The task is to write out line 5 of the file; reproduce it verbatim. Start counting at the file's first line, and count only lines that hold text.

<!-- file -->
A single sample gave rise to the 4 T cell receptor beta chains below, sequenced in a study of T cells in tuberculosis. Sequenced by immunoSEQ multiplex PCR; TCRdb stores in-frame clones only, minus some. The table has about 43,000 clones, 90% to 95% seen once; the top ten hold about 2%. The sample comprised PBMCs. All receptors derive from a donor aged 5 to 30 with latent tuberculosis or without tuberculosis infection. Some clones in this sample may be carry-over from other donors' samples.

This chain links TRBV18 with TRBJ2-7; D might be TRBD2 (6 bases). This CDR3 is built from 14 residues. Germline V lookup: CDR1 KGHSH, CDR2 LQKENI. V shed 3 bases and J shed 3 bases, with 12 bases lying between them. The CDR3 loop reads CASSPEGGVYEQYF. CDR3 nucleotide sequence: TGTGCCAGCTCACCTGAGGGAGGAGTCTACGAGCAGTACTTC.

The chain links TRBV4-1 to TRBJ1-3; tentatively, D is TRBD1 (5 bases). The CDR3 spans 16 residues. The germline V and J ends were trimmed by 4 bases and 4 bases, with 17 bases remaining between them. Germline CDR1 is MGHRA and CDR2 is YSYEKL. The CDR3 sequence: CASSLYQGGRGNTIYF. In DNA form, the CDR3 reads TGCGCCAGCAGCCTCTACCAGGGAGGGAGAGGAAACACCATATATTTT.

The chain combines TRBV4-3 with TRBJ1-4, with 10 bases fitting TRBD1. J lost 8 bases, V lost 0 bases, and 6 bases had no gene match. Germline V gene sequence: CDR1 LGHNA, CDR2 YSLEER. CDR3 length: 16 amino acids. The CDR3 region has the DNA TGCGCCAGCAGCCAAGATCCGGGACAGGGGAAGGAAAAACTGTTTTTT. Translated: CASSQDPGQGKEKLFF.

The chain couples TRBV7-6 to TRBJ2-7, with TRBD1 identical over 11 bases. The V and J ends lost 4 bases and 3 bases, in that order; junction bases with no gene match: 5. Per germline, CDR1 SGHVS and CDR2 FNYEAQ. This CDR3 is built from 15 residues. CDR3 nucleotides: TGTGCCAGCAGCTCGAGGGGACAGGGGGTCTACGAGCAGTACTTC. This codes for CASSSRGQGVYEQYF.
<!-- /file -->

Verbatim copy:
The chain couples TRBV7-6 to TRBJ2-7, with TRBD1 identical over 11 bases. The V and J ends lost 4 bases and 3 bases, in that order; junction bases with no gene match: 5. Per germline, CDR1 SGHVS and CDR2 FNYEAQ. This CDR3 is built from 15 residues. CDR3 nucleotides: TGTGCCAGCAGCTCGAGGGGACAGGGGGTCTACGAGCAGTACTTC. This codes for CASSSRGQGVYEQYF.